THE decision on whether or not the South West Acute Hospital (SWAH) would retain its Stroke Unit has been pushed back until 2023.

More than three years ago, the Department of Health unveiled its radical plans to reshape stroke care across Northern Ireland.

Under the Reshaping Stroke Care plans, it was planned to establish dedicated Hyperacute and Acute stroke units.

There were six options revealed for the provision of specialist emergency stroke care in Hyperacute Stroke Units (HASU), with the SWAH only included in two of the options.

The other four options would see the closure of the Stroke Unit at the SWAH.

It was planned this would have been completed by 2022; however, on Monday, the Health Minister Robin Swann released a new process which sees the decision pushed back until the summer of 2023.

‘Revised approach’

The Reshaping Stroke Care Action Plan stated that instead of the 2022 deadline the Department of Health intends to “commence a revised approach to evaluate options for the introduction of hyperacute stroke care”.

The action plan stated: “It is clear from the public consultation that there is significant concern about some of the assumptions behind the options outlined in Reshaping Stroke Care, and consequently with the proposals themselves.

“The Department also recognises that demographic changes are likely to drive increasing demand for stroke services, which will need to be factored into any future hyperacute stroke configuration.

“We also recognise that many of the assumptions underpinning the original options presented in the Reshaping Stroke Care consultation will now need to be revisited.”

Range of factors

The new approach intends to consider a range of factors not included in past analyses, including the impact of demographic changes on future demand, stroke mimics, evolving clinical guidance and the feasibility and cost of implementation.

External expertise will be appointed to carry out the above analysis, evaluate the options and deliver a detailed assessment of potential hyperacute stroke sites.

In the Stroke Action Plan, it is hoped a Stroke Hyperacute Project Board will be established by July and the external expertise will be appointed in autumn.

By next summer, the preferred option will be identified and submitted to the Health Minister for decision.

Significant advances

Professor Ronan O’Hare, Assistant Medical Director at the SWAH, said significant advances, particularly in telemedicine, means another look is needed at the provision of stroke care to get the best possible outcomes for patients.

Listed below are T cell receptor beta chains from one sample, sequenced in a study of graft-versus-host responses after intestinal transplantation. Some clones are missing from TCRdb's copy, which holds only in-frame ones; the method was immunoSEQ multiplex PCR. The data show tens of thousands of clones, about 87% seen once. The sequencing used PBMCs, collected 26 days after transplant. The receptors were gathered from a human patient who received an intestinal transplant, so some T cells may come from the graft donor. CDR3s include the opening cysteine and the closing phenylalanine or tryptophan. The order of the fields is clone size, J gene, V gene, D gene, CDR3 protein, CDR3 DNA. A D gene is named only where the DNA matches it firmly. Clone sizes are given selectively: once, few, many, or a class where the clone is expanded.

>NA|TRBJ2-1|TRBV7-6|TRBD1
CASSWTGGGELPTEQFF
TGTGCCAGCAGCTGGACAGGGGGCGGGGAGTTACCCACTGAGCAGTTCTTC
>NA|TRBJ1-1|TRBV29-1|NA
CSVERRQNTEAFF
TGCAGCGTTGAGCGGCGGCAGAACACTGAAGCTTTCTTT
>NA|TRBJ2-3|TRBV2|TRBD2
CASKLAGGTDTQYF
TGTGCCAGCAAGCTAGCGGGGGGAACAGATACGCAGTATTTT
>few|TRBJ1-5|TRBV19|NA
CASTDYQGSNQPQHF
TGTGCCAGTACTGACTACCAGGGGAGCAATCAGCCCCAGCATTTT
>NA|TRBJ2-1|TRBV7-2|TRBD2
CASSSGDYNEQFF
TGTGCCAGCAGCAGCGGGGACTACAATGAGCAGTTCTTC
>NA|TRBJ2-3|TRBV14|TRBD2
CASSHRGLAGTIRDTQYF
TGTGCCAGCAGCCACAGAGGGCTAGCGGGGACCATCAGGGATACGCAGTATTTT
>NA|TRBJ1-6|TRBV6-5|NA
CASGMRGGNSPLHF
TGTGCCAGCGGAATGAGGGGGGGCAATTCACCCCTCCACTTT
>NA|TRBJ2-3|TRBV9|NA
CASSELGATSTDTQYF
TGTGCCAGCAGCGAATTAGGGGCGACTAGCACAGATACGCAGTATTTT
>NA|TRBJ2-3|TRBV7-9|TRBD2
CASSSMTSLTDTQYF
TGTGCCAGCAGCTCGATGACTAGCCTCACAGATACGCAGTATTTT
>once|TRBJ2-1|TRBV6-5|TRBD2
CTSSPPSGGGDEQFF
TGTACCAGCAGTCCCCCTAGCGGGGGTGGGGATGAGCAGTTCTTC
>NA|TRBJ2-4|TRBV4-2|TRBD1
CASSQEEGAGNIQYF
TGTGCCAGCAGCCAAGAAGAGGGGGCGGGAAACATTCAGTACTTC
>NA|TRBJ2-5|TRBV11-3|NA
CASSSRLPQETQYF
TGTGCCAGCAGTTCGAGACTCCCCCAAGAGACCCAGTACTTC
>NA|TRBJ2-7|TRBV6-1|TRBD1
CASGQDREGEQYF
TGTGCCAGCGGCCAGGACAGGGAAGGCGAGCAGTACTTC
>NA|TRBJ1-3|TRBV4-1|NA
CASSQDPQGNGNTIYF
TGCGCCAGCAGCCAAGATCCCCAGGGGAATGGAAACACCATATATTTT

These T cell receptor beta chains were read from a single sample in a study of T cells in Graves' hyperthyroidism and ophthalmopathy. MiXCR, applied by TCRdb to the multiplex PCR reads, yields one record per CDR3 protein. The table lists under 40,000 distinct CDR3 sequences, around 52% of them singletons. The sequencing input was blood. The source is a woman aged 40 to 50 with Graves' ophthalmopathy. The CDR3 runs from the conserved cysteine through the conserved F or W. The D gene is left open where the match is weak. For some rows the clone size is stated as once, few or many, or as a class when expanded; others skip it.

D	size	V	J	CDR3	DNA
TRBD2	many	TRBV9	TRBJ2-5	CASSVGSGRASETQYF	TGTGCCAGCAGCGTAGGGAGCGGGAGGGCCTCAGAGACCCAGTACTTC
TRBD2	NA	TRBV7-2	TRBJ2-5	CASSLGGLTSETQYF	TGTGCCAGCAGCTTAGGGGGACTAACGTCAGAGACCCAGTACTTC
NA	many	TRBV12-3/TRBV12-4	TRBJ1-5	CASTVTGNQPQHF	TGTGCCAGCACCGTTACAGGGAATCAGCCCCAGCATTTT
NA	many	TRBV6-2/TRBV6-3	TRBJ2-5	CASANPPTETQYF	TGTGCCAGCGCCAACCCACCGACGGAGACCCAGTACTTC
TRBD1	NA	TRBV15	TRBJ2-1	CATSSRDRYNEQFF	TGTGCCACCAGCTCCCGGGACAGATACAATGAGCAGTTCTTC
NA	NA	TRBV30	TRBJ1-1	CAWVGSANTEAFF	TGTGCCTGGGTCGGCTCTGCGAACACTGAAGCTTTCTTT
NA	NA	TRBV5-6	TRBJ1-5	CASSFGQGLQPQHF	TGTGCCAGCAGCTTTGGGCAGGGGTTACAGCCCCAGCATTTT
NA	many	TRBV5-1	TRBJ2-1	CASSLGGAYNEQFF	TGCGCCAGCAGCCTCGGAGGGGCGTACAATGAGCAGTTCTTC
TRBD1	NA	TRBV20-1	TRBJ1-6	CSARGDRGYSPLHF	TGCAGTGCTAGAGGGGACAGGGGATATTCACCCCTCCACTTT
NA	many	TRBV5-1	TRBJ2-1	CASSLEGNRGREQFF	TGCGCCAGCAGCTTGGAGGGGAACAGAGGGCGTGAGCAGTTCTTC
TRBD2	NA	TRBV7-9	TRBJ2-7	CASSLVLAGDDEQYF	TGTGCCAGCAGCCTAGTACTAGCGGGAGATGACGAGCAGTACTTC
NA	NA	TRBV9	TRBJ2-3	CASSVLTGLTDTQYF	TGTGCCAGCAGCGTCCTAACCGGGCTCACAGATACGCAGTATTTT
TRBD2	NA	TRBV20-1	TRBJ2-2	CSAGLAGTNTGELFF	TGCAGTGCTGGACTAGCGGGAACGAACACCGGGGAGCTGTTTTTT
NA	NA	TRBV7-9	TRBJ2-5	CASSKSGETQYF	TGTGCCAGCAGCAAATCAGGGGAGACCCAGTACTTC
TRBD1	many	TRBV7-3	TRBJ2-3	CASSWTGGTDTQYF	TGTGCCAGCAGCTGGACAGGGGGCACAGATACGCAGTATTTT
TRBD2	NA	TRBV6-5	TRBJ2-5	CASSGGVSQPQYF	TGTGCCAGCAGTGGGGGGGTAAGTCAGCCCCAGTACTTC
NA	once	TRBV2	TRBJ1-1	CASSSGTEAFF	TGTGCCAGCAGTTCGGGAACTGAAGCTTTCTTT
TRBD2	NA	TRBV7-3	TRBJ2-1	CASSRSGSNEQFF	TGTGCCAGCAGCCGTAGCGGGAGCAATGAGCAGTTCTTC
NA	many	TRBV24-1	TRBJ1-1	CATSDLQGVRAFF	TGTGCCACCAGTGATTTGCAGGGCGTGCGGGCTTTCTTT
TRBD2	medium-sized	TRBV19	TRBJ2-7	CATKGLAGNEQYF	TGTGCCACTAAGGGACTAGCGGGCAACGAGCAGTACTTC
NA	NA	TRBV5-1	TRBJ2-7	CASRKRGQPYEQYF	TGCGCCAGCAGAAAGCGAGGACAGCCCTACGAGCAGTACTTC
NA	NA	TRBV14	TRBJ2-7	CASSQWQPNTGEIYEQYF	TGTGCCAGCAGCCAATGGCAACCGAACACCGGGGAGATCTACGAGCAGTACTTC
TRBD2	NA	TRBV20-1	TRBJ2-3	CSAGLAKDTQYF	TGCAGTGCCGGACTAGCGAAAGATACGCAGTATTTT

“There is much more significant advances, particularly in telemedicine across the UK, and you don’t necessarily have to be based in a hospital to diagnose a stroke.

“So it’s done with clinical findings on the ground and confirmation of that via CT scanning, and we already have consultants in this hospital who work in the SWAH who diagnose strokes here who are, via telemedicine, helping other Trusts across the province and the UK in diagnosing their strokes.

“The provision of stroke care has been superceded by telemedicine and therefore it deserves another look at to get the best possible outcome for patients.

“And that is an example of dynamic workforce changes in innovation, and again we are at the forefront of that.”

19,500 responses

The publication of the stroke care action plan follows the Reshaping Stroke Care public consultation undertaken by the Department of Health in 2019.

More than 19,500 responses were received to this consultation. The public consultation analysis was also published on Monday. The pandemic regrettably delayed the decision-making on the consultation, but I am very pleased to be able to publish the action plan. It sets out an ambitious, multi-year programme of reform,” Minister Swann said.

“While supportive in principle of the development of Hyper Acute stroke care, I believe more work is needed before decisions on the locations of HASUs and ASUs can be made.

“In particular, the evidence base that underpinned the 2019 consultation needs to be updated and enhanced, including on the implications for stroke care of our ageing population.”

You can view the Stroke Action Plan at